Several news surveys confirm what we all know-that support for solar energy is growing, but what may be somewhat surprising is that this support cuts across party lines and is growing. Some like solar energy because of global warming, others because of jobs, and still others because it is a good way to save energy.
As reported in the Los Angeles Times, the studies "are painting a rosy outlook for the renewable energy industry." One study predicts, according to the Times report, that over the next year "more than half the solar companies expect to hire more employees, boosting the nation's solar workforce 26%. The study by the Solar Foundation, a Washington, D.C., nonprofit group, said 93,000 people work in the solar energy industry in the U.S." How can you say no to more jobs in a growing global market?
According to another survey-supported by a leading manufacturer of solar panels, but we can forget about that detail for now - 94% of Americans think it is important for the nation "to develop and use solar energy," and this support again was consistent over party lines.
This next study probably may have nothing to do with the upcoming November elections. According to the NRDC Action Fund, "Voters from Connecticut to California and Michigan to Florida are more likely to support candidates who support an energy bill that cuts climate change pollution, based on new poll results based on surveys by Public Policy Polling (PPP) for the Natural Resources Defense Council Action Fund."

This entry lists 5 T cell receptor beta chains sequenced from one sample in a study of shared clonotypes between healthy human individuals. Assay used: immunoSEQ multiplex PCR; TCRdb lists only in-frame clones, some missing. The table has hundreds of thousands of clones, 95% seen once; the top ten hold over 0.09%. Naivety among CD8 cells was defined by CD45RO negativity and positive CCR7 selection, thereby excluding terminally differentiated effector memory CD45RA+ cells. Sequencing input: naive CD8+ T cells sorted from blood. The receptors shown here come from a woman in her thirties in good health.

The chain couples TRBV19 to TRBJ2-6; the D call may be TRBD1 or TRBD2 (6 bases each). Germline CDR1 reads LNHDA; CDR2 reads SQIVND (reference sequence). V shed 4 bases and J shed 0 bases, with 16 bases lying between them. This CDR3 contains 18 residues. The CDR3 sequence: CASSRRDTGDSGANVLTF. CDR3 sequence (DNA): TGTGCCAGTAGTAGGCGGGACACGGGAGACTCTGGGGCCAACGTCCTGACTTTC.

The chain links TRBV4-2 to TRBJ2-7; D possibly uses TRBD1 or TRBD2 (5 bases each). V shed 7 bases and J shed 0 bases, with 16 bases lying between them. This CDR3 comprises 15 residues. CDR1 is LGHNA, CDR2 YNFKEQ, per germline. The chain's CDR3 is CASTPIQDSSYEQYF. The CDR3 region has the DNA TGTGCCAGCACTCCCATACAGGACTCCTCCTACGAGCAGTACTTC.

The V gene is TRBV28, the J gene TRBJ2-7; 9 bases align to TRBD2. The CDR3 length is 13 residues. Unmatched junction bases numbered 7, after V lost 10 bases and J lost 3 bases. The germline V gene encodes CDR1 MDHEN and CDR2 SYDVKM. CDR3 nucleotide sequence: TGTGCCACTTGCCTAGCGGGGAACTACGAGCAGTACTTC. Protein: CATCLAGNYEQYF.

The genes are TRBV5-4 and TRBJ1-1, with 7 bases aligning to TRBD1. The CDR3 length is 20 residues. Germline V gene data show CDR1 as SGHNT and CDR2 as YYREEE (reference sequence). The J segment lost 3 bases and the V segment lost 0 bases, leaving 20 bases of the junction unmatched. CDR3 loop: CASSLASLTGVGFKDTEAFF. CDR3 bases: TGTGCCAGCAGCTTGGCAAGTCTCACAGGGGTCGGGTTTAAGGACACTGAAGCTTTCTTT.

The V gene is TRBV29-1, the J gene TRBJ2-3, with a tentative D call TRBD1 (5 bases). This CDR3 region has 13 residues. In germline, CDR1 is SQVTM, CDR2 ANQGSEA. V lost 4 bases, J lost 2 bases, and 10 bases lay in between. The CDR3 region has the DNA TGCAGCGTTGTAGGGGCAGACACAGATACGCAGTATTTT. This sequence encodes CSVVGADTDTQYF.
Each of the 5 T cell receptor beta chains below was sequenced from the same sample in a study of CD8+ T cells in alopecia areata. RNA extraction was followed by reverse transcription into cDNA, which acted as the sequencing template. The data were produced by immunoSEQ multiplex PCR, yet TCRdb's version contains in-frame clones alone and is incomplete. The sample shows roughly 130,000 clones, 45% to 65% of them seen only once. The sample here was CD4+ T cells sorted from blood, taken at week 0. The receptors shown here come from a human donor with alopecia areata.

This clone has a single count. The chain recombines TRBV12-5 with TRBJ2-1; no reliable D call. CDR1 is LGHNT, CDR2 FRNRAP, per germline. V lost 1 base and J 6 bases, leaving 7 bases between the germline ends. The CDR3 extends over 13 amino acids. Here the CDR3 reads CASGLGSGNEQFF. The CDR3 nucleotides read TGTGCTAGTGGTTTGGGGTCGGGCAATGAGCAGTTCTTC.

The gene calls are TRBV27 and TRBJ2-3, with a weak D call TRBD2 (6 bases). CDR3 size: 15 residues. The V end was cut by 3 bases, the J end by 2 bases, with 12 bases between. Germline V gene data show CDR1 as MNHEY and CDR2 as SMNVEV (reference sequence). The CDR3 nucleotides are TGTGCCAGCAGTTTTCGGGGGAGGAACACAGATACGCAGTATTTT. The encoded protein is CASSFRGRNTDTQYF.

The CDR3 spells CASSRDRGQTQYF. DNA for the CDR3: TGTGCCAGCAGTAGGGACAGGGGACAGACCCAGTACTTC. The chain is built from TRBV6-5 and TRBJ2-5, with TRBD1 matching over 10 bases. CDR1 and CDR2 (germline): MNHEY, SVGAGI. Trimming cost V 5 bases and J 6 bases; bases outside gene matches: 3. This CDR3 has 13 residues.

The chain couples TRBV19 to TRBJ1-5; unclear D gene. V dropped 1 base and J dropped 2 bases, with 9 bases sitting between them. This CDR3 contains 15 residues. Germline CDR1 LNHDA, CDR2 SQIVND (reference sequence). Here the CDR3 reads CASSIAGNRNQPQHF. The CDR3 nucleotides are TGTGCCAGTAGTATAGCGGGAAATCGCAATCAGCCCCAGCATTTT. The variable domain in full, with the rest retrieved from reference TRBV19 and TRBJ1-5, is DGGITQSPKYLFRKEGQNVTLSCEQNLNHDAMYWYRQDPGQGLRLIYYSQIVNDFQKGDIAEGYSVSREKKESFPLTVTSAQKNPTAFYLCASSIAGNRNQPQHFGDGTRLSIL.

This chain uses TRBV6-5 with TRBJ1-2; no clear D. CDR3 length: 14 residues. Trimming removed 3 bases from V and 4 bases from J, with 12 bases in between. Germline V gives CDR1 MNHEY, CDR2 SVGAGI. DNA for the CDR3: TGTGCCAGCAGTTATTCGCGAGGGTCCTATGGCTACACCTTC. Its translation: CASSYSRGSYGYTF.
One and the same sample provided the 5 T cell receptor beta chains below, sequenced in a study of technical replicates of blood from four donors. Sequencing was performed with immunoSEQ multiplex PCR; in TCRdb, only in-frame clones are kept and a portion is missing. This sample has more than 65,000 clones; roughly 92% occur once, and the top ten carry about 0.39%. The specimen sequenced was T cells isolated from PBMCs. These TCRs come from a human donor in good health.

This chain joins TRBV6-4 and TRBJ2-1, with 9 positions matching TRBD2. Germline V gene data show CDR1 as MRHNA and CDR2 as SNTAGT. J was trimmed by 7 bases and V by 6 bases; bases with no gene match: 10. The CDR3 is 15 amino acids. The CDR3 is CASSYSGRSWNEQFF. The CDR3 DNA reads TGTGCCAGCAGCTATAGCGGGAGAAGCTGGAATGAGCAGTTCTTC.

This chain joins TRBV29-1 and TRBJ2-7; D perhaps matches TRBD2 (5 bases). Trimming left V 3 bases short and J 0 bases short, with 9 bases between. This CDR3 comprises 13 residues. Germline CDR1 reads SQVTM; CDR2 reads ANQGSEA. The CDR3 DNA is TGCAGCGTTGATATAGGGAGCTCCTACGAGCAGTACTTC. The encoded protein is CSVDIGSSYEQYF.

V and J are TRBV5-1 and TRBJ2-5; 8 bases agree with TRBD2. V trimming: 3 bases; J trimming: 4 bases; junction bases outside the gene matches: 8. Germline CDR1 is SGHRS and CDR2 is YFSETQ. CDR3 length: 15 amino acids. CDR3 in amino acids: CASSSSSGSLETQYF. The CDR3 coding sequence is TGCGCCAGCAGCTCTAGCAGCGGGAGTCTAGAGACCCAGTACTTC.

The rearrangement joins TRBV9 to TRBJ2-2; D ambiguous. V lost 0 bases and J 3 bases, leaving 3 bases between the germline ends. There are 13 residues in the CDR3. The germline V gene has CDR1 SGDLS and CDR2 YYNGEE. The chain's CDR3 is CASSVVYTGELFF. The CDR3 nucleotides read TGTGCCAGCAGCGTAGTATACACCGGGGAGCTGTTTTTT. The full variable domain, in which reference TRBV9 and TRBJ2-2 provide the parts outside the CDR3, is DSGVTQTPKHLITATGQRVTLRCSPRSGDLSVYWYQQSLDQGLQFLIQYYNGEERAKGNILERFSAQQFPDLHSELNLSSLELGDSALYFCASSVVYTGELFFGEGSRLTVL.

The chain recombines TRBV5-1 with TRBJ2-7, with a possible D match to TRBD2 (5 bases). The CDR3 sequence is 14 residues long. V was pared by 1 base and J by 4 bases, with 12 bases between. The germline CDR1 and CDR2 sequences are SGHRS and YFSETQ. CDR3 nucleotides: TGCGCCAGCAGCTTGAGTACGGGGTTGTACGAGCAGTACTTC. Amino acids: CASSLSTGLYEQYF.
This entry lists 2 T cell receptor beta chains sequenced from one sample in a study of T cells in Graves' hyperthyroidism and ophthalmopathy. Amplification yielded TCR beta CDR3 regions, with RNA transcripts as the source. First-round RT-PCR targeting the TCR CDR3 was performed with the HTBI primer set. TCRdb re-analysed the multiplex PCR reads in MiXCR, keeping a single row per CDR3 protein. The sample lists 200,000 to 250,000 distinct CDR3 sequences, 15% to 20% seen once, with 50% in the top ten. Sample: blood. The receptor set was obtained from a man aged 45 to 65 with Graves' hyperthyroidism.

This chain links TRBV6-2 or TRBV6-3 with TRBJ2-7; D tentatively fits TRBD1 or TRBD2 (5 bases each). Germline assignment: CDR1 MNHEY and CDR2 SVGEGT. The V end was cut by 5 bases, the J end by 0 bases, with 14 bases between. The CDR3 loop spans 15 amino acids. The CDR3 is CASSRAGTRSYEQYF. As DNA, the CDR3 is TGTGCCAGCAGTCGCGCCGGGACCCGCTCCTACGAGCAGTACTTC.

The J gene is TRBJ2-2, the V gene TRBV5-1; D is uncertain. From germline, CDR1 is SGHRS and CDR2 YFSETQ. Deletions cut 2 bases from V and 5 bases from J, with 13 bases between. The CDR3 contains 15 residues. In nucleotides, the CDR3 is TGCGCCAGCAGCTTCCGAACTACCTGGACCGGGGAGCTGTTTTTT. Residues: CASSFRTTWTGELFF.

That may not mean that everyone is going to go out and buy a solar energy system for their home, but there is hard data that residential use of solar energy is way up. According to an article in greentechsolar.com, SEIA®/GTM Research U.S. Solar Market InsightTM reports that the U.S. solar electric industry is projected to grow more than 100 percent in 2010 over 2009. This report suggests that the solar industry's goal to power 2 million new U.S. homes with solar energy each year by 2015 is within reach.
Even climate skeptics in Kansas are embracing cleaner energy, as reported earlier this week by The New York Times. Don't mention Al Gore, but "saving energy, though, is another matter." A project there sought to separate energy issues from climate politics. According to the Times:
If the heartland is to seriously reduce its dependence on coal and oil, [the project's chairwoman] and others decided, the issues must be separated. So the project ran an experiment to see if by focusing on thrift, patriotism, spiritual conviction and economic prosperity, it could rally residents of six Kansas towns to take meaningful steps to conserve energy and consider renewable fuels.
And some of these towns reduced their energy use by 5 percent.
Support for renewable energy may depend more on how your frame the argument - and the solution. Cap-and-trade policies are a non-starter and are seen as what doomed the last energy bill. They will get an even colder reception in the new Congress. According to a report in the Daily Finance, "Republicans can be friendly to solar energy - just don't use the terms ‘recover act' or ‘stimulus package' when lobbying them for government subsidies." The benefits of solar energy have caught the eye of many political figures such as Republican political adviser Mary Matalin, who was quoted in the Daily Finance as saying: "There is a crop of young Republicans who understand the market force of new technologies, particularly solar and other renewable."
The elections are drawing near, and it will be interesting to watch how this broad support for solar and renewable energy translates into legislative action in the new Congress and state assemblies across the nation.